Buyers of detached homes paid more than ever in 2014 for the privilege of owning their own house on their own parcel of land unencumbered by any strata designation. With increases of 8.9%, 5.6% and 15.8% in benchmark, median and average prices respectively, detached houses continue to reward their owners with exceptional returns on their investment.
Meanwhile the attached market, consisting of town homes and condos, continues to experience modest price gains if any.
This trend is very likely to continue as the supply of development land dries up for developers. In Greater Vancouver, almost all new product is in the form of townhouses or apartments at the expense of older detached homes that may have once occupied the land. The same thing is happening in our neck of the woods with more emphasis on high density housing. Simply put, the supply of detached homes is bound to decrease, if it hasn't already, while the supply of attached homes will continue to increase.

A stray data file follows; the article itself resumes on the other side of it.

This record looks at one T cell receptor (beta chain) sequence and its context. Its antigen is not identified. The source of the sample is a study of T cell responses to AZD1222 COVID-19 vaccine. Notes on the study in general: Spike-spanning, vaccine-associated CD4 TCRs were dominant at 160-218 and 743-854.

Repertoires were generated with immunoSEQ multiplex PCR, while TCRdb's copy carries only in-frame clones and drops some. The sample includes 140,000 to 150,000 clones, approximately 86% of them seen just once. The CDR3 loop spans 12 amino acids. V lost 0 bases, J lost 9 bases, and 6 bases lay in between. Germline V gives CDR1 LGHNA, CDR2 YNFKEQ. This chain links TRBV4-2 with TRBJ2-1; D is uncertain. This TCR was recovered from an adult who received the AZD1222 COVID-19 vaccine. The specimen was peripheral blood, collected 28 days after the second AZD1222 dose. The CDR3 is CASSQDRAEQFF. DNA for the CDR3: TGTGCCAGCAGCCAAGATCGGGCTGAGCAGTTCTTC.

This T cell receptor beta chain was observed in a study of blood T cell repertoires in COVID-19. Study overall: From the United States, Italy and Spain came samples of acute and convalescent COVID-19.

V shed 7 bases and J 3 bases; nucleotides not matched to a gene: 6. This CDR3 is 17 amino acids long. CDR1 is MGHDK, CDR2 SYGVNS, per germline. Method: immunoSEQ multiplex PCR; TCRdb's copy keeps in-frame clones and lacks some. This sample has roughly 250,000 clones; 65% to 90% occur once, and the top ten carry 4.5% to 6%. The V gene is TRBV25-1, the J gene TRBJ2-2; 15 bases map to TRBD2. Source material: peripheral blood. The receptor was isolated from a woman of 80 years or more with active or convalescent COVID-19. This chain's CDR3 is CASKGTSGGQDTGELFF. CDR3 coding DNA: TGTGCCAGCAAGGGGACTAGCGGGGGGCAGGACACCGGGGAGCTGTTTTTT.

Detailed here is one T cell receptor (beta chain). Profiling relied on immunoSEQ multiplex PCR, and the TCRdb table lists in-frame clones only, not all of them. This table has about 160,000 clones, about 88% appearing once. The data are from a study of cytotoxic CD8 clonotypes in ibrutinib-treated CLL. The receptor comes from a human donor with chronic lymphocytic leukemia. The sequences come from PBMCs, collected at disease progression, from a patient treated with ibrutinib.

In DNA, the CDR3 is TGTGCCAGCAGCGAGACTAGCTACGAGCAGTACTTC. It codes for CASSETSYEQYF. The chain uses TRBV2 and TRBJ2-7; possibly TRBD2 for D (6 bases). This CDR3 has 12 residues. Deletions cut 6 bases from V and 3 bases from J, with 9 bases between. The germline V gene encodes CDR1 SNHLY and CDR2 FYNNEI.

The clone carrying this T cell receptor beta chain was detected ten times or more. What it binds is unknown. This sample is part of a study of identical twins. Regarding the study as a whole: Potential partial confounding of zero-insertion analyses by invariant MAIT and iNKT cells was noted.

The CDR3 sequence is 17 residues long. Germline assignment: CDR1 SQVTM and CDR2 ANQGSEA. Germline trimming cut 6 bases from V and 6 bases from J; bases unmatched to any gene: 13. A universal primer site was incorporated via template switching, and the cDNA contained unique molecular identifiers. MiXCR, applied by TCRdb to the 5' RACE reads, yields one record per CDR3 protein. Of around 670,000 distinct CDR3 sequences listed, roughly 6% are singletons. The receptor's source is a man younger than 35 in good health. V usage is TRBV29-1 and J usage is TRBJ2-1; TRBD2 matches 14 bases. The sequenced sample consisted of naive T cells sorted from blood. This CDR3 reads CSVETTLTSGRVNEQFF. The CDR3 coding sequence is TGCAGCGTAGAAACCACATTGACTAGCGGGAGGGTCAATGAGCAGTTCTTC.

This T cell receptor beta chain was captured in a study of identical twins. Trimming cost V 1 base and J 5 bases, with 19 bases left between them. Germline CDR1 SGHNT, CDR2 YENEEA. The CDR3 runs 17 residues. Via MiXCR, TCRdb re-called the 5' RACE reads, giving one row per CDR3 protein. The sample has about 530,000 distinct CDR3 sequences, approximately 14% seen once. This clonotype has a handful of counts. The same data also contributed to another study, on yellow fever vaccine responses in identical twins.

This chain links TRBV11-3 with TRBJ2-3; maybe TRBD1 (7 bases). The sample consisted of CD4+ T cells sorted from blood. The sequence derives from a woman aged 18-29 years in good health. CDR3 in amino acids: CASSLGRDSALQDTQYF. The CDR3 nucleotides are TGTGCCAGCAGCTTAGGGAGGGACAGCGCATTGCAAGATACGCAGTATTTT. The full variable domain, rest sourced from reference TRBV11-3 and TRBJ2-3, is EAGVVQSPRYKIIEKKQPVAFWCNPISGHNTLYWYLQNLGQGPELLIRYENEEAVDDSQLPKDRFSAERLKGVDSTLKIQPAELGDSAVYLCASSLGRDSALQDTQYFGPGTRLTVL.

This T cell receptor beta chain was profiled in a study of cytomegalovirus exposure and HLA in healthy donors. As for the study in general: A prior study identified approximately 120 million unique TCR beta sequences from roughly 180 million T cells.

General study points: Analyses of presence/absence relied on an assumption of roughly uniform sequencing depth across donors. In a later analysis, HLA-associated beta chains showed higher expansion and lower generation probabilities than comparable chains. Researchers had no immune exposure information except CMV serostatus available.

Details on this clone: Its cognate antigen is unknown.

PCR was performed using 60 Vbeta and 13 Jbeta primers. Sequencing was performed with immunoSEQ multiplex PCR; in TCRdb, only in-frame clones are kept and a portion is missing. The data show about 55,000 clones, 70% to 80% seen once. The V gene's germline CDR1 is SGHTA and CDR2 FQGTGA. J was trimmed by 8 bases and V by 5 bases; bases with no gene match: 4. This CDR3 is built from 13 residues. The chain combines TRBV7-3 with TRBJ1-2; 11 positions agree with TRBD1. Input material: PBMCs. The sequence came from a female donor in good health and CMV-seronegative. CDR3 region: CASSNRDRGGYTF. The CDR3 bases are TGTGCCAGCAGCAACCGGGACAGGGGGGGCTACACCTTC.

According to a report by Urban Futures, an additional 497,320 housing units will need to be built to accommodate Greater Vancouver’s growing population over the next 28 years. It is easy to predict that with the increased demand for housing there is very little to stand in the way of a continued pattern of rising prices for all categories of homes, most especially detached.
All in all, we could describe 2014 as a solid year for the real estate market, not a hot one, but overall a steady and consistent market. Most prognosticators are forecasting more of the same for 2015, barring an unusually high spike in interest rates. If an increase in rates becomes a reality, then look for an extremely hot market in the months preceding the increase as buyers scramble to take advantage of our current historically low rates. Such a situation would certainly boost prices in the short term for all categories of real estate but long term detached homeowners should continue to benefit the most.